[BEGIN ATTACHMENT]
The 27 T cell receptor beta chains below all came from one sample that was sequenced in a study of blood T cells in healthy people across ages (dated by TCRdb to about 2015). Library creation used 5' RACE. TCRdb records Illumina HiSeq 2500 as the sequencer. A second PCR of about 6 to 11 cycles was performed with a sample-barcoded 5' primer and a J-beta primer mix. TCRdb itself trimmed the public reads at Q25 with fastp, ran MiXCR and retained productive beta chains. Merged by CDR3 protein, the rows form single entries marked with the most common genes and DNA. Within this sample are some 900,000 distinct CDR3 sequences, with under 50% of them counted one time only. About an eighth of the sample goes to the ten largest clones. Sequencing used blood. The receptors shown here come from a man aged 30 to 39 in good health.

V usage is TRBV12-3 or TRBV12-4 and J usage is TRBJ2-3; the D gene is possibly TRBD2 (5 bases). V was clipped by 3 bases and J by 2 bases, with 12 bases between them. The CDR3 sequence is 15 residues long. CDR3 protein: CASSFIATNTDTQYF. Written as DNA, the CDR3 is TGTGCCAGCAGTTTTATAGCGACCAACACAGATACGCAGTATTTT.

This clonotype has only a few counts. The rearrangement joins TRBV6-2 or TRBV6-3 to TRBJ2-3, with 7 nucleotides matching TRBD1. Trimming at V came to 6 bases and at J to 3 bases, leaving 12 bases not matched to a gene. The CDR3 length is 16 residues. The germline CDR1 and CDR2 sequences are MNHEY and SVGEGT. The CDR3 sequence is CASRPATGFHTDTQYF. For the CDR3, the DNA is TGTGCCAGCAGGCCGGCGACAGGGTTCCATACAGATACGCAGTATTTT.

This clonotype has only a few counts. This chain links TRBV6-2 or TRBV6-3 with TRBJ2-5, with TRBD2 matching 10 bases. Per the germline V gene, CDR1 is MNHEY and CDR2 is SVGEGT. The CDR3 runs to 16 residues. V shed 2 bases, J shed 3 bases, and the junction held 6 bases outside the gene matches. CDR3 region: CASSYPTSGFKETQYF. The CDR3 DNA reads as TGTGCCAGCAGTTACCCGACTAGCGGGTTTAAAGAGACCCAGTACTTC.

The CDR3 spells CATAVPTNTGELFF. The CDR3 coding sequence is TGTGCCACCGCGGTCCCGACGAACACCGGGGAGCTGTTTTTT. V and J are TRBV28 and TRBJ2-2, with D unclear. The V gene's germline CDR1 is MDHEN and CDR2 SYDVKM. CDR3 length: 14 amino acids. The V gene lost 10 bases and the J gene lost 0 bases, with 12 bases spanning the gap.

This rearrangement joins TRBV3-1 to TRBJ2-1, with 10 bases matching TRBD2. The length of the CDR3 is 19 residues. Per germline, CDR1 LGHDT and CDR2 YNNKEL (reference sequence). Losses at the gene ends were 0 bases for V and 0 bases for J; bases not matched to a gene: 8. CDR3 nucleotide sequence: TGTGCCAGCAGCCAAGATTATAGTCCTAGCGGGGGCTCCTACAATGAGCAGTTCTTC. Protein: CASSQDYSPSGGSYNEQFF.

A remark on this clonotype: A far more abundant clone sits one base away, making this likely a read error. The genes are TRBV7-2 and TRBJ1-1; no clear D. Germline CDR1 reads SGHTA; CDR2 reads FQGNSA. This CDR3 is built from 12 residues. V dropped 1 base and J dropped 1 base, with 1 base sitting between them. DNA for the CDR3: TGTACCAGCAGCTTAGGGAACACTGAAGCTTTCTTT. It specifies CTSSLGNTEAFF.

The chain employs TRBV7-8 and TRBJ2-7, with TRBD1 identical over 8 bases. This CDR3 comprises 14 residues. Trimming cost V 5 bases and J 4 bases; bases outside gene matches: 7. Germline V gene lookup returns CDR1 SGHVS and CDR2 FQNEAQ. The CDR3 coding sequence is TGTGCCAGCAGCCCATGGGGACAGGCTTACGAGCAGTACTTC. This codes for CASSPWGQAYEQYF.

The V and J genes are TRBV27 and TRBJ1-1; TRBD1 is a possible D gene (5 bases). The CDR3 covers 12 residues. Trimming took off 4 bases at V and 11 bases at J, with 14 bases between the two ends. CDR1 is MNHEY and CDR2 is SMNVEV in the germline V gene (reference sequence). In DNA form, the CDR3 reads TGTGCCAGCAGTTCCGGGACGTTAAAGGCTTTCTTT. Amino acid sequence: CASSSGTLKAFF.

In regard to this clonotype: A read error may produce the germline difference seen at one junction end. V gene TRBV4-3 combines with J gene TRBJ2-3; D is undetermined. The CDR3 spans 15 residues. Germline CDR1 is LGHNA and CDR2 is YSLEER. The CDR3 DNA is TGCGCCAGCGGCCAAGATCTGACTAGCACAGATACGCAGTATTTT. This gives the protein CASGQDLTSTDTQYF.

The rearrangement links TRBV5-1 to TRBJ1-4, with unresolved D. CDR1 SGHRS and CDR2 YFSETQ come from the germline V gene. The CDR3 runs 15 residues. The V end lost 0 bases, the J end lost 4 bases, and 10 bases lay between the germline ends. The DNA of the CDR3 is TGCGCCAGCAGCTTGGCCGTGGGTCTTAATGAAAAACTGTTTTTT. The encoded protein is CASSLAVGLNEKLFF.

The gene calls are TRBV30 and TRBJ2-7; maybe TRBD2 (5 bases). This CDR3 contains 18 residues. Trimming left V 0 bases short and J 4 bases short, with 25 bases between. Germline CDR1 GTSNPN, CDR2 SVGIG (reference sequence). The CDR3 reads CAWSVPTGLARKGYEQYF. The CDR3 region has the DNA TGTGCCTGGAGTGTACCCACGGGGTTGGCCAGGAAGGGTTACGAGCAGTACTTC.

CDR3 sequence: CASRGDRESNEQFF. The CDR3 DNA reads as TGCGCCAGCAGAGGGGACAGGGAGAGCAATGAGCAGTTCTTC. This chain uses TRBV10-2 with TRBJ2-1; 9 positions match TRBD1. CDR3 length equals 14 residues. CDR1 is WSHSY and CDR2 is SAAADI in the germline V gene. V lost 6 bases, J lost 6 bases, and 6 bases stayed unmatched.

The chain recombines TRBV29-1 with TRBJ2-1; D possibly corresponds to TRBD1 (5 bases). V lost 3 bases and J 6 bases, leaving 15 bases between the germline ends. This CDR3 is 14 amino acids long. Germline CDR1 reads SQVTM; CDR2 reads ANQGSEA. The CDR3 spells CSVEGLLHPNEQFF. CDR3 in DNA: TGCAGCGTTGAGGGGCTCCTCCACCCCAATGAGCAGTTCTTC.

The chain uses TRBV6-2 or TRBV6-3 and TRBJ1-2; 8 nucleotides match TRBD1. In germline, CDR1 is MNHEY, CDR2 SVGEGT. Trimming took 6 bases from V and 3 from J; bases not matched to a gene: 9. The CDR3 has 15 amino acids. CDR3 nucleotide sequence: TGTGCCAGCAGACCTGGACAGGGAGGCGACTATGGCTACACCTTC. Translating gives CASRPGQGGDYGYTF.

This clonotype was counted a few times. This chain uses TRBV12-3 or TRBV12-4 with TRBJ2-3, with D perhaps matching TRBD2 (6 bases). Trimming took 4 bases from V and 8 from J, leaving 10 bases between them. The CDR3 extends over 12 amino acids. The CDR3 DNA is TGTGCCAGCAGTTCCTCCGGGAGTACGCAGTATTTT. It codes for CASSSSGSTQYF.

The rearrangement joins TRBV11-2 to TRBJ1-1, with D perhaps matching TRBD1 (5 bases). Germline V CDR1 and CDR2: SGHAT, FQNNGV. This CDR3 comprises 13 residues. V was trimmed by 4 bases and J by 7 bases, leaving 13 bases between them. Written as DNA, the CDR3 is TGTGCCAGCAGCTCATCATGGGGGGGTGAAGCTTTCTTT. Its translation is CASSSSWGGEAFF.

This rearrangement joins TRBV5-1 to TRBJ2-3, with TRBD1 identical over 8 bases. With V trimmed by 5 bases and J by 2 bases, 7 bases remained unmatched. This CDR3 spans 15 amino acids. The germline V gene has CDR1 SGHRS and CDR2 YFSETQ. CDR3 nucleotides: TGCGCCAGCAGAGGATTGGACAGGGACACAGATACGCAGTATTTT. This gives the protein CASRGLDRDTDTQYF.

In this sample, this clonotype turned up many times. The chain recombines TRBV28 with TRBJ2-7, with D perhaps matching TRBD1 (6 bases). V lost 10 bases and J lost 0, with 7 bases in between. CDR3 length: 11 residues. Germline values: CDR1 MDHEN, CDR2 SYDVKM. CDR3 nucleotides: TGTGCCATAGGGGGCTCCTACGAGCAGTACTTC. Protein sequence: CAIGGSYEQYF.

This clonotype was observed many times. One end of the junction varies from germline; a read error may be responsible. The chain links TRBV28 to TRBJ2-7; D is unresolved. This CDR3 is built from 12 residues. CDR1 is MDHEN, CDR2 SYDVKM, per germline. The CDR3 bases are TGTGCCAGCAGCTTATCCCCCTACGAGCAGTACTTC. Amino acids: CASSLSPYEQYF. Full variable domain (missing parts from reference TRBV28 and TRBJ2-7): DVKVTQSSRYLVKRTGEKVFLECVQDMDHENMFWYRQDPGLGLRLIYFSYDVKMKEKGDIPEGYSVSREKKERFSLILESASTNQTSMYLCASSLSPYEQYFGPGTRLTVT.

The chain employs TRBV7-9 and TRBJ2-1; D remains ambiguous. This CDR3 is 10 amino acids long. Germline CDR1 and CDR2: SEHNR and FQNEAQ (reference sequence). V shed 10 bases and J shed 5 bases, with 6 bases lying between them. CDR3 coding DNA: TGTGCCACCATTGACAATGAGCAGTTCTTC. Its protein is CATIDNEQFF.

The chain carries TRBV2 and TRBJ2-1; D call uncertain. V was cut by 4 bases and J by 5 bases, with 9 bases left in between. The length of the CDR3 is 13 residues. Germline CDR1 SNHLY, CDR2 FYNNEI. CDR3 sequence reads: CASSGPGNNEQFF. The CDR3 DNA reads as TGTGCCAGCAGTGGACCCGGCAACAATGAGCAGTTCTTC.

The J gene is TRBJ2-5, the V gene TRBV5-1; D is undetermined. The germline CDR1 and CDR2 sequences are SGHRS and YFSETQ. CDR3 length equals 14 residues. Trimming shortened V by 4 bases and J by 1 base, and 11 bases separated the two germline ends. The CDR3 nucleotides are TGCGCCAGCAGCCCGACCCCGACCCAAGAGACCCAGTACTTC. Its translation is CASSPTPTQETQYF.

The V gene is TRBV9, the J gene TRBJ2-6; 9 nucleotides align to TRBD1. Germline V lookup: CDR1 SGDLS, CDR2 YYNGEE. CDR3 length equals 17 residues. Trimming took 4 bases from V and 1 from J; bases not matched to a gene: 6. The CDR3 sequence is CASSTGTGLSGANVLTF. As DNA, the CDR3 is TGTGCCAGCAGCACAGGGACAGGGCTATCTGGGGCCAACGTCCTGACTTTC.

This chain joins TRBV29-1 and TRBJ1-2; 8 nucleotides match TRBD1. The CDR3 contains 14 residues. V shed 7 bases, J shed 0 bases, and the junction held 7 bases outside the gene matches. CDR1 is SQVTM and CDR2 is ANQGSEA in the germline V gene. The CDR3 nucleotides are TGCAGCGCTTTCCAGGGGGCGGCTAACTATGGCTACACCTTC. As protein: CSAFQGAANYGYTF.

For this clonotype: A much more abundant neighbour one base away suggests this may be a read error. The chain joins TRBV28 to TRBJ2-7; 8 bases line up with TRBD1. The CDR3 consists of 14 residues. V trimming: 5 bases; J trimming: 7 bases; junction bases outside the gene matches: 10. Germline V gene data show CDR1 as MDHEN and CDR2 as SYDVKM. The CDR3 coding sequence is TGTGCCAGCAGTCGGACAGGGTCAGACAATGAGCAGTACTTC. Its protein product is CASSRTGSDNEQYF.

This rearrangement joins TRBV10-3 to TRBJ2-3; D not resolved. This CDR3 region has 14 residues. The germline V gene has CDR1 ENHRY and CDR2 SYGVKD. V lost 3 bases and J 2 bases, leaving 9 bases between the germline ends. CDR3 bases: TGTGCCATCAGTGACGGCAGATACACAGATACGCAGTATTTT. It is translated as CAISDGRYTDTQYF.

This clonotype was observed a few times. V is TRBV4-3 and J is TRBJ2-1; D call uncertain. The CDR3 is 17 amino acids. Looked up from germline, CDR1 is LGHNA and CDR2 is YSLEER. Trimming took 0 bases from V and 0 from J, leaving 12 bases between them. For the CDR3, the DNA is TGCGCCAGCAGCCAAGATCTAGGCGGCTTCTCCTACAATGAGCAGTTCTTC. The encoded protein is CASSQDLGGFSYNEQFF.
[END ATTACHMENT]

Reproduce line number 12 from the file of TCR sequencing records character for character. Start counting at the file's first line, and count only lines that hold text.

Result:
The gene calls are TRBV30 and TRBJ2-7; maybe TRBD2 (5 bases). This CDR3 contains 18 residues. Trimming left V 0 bases short and J 4 bases short, with 25 bases between. Germline CDR1 GTSNPN, CDR2 SVGIG (reference sequence). The CDR3 reads CAWSVPTGLARKGYEQYF. The CDR3 region has the DNA TGTGCCTGGAGTGTACCCACGGGGTTGGCCAGGAAGGGTTACGAGCAGTACTTC.